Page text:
Africa We Want

KOREAN BUILDERS BET BIG ON RWANDA’S FAST-GROWING ECONOMY

‘Singapore of Africa’ aims to become high-income country by 2050. Some liken Rwanda to the “Singapore of Africa” due to its fast-growing economy and strategic focus on fintech. South Korean builders and financial firms are also eyeing their expansion in the burgeoning market, pinning high hopes on the upcoming Korea-Africa summit talks in Seoul. By Im Eun-byel

The Kigali Convention Center

Since establishing official diplomatic ties in 1963, Korea and Rwanda have continued elevating their economic partnership.

In 2023, Korea’s exports to Rwanda stood at $17.27 million, mainly consisting of pesticides, medicines, cars and steel products, according to the latest data compiled by the Export-Import Bank of Korea (Eximbank). Meanwhile, Rwanda exported tech parts and popular food products such as coffee and tea, worth $2.32 million, to Korea last year.

Korea’s cumulative investments in Rwanda have reached $100 billion. One of the latest cases includes telecom giant KT Corp.’s $8.6 million investment in building optical cables there in 2020. A total of 16 Korean corporations have offices in the African country.

“The agricultural sector makes up 27 percent of the total GDP of Rwanda, which means growth potential for manufacturing and other advanced industries,” according to a recent report by the Korea Trade-Investment Promotion Agency.”The Rwandan government is working to accelerate industrialization and attract investments for growth and industrial restructuring," it said.

Infrastructure development, among others, is considered one of the promising areas where the Korea-Africa partnership is set to thrive. While diverse development projects are underway to build roads, houses and energy facilities in Rwanda, Korean builders have accumulated related experience and know-how in many developing countries.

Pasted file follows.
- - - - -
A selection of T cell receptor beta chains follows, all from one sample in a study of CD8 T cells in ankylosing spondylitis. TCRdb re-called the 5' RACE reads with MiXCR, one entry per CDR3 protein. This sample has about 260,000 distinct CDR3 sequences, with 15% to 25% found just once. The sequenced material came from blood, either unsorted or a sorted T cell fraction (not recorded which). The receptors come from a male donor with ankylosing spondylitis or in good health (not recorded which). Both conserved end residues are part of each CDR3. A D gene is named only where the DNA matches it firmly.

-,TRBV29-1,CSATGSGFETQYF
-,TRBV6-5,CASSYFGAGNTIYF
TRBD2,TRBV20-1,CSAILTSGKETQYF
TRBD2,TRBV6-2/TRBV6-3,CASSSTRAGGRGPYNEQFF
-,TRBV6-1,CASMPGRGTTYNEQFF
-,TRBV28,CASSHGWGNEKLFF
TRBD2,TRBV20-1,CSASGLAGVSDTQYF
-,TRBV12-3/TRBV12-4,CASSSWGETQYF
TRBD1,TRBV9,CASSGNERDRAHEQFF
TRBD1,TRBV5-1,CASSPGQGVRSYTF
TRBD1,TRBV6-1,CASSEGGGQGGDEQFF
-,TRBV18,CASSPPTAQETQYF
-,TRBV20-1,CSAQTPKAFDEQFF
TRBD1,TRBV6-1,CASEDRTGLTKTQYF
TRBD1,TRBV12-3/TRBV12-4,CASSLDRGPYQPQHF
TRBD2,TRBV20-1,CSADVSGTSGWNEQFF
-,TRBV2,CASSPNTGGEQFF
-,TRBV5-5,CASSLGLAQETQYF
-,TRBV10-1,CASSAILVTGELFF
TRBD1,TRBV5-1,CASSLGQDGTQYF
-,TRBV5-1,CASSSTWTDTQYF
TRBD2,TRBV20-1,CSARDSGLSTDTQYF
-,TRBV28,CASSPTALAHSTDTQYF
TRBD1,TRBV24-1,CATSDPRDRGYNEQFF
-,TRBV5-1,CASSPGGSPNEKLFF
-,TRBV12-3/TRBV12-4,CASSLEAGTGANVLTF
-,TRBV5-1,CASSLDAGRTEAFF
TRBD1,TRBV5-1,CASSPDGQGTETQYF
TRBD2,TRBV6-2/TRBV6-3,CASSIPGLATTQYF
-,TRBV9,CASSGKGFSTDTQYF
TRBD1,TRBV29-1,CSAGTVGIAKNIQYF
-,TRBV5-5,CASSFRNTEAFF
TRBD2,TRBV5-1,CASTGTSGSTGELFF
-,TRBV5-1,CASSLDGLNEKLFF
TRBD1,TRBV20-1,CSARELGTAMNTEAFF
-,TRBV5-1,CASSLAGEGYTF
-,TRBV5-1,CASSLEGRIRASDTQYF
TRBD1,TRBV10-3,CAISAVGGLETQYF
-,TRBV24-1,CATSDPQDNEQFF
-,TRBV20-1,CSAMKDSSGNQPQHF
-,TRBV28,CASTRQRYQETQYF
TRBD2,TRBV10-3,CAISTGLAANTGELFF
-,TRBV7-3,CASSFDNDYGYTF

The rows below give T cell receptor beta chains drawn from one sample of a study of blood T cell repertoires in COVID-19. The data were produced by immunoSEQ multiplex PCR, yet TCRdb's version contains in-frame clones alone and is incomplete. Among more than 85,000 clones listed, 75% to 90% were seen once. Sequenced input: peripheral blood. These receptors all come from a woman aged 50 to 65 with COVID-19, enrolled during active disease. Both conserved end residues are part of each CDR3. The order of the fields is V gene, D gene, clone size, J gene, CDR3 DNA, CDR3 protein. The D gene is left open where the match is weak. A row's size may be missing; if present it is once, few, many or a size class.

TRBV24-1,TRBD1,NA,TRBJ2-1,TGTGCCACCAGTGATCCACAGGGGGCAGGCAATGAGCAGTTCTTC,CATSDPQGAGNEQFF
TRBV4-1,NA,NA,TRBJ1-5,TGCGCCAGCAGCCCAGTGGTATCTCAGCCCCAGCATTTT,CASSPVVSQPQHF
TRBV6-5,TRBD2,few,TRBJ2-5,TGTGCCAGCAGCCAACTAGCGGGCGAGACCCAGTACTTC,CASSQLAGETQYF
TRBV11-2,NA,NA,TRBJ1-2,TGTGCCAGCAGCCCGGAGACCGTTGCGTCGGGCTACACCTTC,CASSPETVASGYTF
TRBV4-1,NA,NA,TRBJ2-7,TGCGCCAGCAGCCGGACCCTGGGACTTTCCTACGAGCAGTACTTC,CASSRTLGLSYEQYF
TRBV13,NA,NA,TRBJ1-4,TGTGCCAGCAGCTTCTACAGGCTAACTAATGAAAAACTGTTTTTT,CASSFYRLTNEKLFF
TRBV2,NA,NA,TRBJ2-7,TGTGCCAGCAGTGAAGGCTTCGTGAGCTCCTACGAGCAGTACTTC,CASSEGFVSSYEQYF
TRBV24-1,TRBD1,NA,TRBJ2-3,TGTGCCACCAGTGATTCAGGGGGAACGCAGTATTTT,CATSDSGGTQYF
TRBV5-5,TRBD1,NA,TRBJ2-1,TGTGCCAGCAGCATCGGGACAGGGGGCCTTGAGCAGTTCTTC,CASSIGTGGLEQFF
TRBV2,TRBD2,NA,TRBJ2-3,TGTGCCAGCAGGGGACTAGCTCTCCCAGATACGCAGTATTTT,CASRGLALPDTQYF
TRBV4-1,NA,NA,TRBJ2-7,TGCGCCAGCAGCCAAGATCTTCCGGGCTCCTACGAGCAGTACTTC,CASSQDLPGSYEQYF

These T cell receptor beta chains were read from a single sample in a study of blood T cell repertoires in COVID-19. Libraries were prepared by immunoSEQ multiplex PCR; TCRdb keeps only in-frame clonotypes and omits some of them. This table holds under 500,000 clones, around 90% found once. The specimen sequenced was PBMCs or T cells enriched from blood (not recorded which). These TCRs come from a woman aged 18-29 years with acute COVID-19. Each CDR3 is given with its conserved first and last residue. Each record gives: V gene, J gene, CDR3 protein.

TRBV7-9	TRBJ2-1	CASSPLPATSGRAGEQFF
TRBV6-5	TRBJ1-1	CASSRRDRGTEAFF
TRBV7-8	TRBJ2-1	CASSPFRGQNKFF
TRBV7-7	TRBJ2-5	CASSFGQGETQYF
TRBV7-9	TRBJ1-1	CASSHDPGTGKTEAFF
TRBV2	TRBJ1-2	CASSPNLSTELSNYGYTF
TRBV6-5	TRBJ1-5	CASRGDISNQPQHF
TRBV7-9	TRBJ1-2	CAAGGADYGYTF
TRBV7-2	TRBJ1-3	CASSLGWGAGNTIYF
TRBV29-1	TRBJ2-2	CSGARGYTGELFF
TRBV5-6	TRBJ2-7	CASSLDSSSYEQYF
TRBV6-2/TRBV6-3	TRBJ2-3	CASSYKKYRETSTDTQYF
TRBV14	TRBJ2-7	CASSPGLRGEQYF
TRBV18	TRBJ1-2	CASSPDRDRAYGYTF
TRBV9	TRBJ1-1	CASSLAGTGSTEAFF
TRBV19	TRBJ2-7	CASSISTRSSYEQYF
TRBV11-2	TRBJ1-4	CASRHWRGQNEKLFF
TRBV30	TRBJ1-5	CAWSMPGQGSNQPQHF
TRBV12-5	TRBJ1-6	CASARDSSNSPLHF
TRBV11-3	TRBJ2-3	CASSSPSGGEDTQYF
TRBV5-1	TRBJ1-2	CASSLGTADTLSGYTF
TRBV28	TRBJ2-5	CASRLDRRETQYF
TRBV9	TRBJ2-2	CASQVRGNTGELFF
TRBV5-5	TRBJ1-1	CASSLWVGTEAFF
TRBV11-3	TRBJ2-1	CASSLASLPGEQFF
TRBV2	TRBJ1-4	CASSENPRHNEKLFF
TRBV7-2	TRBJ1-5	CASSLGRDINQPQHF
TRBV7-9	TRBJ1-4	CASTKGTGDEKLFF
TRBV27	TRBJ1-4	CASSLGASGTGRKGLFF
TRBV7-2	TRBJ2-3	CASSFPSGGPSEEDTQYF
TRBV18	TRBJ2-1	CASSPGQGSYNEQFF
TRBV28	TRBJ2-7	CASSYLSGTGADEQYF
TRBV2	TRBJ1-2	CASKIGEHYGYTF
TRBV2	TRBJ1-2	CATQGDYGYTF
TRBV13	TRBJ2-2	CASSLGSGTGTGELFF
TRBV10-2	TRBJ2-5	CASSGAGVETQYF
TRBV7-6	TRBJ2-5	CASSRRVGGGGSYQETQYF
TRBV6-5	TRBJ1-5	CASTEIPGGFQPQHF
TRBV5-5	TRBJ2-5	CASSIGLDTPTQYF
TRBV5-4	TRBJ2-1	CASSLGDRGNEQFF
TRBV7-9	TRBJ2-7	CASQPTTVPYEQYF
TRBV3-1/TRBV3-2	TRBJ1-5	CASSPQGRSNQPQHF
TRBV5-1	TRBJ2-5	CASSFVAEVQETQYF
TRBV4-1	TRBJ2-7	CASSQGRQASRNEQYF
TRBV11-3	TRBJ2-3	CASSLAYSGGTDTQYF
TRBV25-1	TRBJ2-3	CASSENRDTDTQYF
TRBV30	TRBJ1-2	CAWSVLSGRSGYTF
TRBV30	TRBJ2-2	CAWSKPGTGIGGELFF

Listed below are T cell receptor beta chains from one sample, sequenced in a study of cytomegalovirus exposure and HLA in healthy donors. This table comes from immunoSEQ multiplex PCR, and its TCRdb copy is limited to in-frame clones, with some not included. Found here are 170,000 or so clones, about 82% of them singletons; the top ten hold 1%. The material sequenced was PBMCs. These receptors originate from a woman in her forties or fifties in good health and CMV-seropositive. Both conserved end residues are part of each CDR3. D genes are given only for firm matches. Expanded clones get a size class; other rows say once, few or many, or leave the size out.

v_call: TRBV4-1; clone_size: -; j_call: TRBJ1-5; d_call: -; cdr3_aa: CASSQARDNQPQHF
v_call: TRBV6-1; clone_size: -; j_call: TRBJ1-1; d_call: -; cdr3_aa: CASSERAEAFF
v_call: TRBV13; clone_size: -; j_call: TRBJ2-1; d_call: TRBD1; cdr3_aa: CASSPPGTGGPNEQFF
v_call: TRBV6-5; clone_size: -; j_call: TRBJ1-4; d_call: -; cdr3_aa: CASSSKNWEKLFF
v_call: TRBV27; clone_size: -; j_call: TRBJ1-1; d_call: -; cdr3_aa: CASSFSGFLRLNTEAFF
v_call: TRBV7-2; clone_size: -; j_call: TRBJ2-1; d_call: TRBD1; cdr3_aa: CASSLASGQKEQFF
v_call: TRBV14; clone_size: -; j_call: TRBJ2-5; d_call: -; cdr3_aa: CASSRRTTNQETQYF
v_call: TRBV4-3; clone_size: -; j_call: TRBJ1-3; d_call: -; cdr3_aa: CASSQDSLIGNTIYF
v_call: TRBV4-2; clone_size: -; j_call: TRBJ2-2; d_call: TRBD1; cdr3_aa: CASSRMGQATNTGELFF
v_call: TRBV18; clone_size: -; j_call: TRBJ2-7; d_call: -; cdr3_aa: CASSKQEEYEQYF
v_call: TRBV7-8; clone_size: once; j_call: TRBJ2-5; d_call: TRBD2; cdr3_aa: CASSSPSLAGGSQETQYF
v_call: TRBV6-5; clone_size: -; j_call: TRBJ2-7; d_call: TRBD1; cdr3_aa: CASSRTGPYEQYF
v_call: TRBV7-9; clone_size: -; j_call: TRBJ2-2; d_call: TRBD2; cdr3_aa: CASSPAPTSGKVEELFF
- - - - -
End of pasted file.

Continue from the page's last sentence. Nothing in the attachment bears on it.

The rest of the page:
Rwanda President Paul Kagame (Government of Rwanda)

Korea’s government and industrial groups are upping efforts to nurture new opportunities and support Korean businesses.

In April, Korea’s Land Minister Park Sang-woo visited Rwanda as a special envoy for President Yoon Suk Yeol to pave the way for bilateral cooperation in the fields of construction and infrastructure. In January, Lee Eun-jae, CEO of the Korea Finance for Construction, an association representing local construction companies, also met with Rwanda’s Infrastructure Minister Jimmy Gasore to facilitate Korea’s participation in development projects.

Training human resources is another key part of the Korea-Rwanda partnership. Korea’s Eximbank has also been pushing to establish a training center in Rwanda to help nurture development specialists under the Korea Economic Development Cooperation Fund.

Rwandan Ambassador to Korea Bakuramutsa Nkubito Manzi projects more cooperation between the two countries could happen in the coming years.

“Public and private investment will enable Rwanda to become a high-income country by 2050, which is our goal,” Manzi said in an interview with The Korea Herald last month

He evaluated Rwanda’s business environment to be predictable, which would enable Korean investors to take up new business opportunities in the country.

“Rwanda has focused all policy on the business framework,” he said.

“In Rwanda, we aspire to advance collectively and swiftly, acknowledging the wisdom that while going alone may be faster, going together ensures enduring progress,” Manzi said.

Author: MANZI
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